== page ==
Over the pandemic, many of these events were cancelled or had to change significantly to accommodate social distancing needs. “The pandemic put a huge cloud over weddings,” said VanMetre. Instead of creating the vast “food art” they’d developed a reputation for, the company pivoted to individual “grab and go” boxes, allowing people to sit separately and maintain appropriate distance. Lavish Grazing now sells similar boxes at a local grocery store, using cheeses and meats from farmers in the area.
Throughout it all, VanMetre said, Springfield-specific Facebook groups, like Welcome to Springfield, MO, have proven an invaluable way to connect with prospective customers. “We’re catering to local people,” she said. “Being able to tap into exactly who our demographic is—using these Facebook groups has been so vital to that, just being able to share what we do.”
The company also uses Facebook ads at $2 each to target their key audience. But there’s something about posting in the same Facebook groups over and over that seems to resonate with customers who want to shop locally and build a connection to a hyperlocal brand. VanMetre and Wilson use their personal profiles to post long, chatty messages in Welcome to Springfield about who they are and what they do. Each individual post about grazing board classes, the grab-and-go boxes, or lush images of artfully fanned charcuterie racks up hundreds of likes.
An intimate way to connect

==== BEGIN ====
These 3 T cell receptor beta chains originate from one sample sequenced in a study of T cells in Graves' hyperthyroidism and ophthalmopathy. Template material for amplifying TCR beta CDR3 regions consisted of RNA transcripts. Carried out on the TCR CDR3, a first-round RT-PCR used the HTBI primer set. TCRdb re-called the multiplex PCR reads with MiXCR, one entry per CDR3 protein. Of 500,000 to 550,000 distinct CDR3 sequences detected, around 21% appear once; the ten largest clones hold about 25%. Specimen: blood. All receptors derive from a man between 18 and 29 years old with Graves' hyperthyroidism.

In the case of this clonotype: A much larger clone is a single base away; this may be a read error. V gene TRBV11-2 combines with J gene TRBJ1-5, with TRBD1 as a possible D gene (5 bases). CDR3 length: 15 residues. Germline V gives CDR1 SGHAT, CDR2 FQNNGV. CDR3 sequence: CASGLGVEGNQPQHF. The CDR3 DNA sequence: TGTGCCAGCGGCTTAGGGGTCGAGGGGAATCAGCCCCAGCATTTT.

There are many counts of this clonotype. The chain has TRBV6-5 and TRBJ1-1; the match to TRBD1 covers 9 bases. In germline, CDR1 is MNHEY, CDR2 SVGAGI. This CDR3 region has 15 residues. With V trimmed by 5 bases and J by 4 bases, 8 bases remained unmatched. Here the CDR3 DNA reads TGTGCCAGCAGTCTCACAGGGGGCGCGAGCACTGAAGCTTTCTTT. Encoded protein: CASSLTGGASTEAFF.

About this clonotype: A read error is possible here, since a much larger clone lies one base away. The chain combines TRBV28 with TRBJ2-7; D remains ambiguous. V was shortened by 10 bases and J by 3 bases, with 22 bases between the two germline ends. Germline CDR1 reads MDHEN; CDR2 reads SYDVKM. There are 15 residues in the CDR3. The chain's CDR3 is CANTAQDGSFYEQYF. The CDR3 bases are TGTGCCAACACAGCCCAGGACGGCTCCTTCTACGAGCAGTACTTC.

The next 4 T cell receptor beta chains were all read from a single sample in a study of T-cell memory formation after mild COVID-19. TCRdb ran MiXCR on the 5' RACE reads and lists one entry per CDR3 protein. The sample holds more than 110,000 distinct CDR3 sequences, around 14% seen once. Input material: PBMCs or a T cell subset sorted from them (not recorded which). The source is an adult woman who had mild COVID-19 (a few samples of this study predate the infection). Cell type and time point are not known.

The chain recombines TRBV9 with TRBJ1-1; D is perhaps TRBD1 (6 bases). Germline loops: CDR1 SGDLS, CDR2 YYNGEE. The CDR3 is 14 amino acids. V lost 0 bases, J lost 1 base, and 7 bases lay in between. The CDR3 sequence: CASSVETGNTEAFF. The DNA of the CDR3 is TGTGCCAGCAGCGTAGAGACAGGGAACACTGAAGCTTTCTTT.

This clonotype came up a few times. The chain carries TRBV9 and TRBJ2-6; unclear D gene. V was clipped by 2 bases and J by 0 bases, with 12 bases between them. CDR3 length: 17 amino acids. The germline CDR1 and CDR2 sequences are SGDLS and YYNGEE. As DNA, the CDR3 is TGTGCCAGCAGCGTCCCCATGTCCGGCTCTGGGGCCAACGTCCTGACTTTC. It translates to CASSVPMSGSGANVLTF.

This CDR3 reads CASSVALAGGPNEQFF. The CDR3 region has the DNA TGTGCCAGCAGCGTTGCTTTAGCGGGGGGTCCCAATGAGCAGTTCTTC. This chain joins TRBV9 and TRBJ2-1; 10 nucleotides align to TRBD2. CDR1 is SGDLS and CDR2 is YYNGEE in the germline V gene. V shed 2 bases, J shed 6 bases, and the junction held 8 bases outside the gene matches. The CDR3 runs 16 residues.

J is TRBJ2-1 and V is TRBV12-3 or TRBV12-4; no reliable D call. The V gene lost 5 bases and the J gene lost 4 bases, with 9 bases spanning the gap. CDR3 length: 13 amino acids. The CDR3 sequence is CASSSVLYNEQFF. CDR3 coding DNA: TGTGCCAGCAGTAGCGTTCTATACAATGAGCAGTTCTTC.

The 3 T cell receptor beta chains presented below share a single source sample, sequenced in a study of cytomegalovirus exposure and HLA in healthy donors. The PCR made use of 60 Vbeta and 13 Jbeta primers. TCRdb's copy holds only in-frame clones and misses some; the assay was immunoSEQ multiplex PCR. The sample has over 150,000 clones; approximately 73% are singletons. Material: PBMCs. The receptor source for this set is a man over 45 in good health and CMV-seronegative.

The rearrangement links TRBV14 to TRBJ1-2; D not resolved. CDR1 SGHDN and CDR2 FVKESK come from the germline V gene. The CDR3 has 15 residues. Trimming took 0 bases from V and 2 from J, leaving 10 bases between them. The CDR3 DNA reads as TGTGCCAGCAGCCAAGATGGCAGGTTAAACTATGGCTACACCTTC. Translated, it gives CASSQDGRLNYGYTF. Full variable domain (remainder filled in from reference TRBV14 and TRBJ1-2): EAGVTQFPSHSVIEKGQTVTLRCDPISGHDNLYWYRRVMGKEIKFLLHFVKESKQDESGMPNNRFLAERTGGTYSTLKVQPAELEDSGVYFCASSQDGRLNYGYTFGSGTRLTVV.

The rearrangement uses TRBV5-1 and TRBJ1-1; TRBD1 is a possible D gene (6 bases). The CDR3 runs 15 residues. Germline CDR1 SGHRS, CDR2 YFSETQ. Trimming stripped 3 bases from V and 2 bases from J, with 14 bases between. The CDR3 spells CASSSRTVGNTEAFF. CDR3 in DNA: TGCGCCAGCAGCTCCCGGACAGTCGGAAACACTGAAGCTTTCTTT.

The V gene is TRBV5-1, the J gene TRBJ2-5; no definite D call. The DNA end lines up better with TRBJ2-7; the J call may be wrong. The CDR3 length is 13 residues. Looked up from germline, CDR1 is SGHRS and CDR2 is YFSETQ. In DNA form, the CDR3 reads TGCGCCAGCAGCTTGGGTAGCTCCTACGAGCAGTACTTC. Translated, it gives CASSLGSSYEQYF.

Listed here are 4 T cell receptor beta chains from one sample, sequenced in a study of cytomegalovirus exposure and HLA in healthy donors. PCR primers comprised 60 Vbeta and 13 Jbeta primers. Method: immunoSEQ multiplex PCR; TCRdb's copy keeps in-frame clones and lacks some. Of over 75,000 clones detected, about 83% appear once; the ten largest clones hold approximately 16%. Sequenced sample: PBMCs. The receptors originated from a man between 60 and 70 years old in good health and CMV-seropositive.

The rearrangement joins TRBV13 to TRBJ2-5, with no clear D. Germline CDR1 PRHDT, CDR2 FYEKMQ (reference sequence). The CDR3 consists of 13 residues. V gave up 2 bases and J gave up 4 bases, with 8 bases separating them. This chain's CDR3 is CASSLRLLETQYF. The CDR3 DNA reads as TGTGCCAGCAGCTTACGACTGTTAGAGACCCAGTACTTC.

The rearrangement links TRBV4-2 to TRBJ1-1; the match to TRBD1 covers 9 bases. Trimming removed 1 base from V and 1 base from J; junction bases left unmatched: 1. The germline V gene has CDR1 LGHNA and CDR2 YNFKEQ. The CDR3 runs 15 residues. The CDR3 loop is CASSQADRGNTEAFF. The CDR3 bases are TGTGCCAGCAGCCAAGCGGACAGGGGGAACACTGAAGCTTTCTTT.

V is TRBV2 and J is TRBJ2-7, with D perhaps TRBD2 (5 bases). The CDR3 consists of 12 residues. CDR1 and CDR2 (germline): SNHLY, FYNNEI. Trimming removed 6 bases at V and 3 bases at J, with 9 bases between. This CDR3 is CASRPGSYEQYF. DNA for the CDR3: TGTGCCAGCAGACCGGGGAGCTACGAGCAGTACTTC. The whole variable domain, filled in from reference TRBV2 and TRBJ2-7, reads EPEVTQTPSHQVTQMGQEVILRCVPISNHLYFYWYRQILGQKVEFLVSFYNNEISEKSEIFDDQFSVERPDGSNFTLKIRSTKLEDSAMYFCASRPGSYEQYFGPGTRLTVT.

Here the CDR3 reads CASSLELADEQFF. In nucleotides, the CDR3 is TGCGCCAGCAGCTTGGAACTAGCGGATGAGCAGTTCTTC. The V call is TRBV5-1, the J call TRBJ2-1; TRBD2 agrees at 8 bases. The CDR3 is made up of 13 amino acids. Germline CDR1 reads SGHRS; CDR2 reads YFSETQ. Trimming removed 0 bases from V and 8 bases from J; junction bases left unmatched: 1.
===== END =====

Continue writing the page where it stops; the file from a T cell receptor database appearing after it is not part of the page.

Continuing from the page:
In Sunnyside, New York, home chefs with a small business have begun using groups such as Sunnyside Together to advertise home-cooked meals or baked goods, which can be ordered on the platform. Jessica Moreno is a self-taught baker and the owner of 3 Girls Confections, which she founded ten years ago with two family members. She bakes birthday cakes and cupcakes alike, all of which she delivers herself. “My business stands for helping communities, which is why I keep my prices affordable,” she said. “I want that parent that is working two jobs to make ends meet to be able to celebrate their child’s birthday, without breaking the budget on a birthday cake.”
After establishing the business with two family members, she’s now the sole operator. “It’s become a one ‘man,’ if you will, show,” she said. “I bake, decorate, and deliver.” Part of delivering orders herself was connecting with customers, she said: “I love to put a face to a name.” Moreno posts in three different groups once a week — Sunnyside Together, NYC Moms and I Love Queens, NY — under her own name, to connect with local customers and share one-off promotions, such as $15 red-white-and-blue variety boxes for July 4. Since the start of the pandemic, she’s also used Facebook to connect with a regular customer base, “so they would know that despite so many businesses shutting down I was still going strong,” she said.
Customers seem to respond differently to these posts than they do other kinds of advertising, often with appreciative or encouraging comments. “I’ve gotten a lot of positive feedback,” said Moreno. “Which is great. Makes me extremely happy, like a feeling of accomplishment.” Following Moreno’s posts in the group, a customer posted a lengthy review of the cakes, complete with photographs—“serious, fancy schmancy, impress-people-with-how-hoity-toity-you-are level of gorgeous.” She concluded: “You are doing Sunnyside proud.”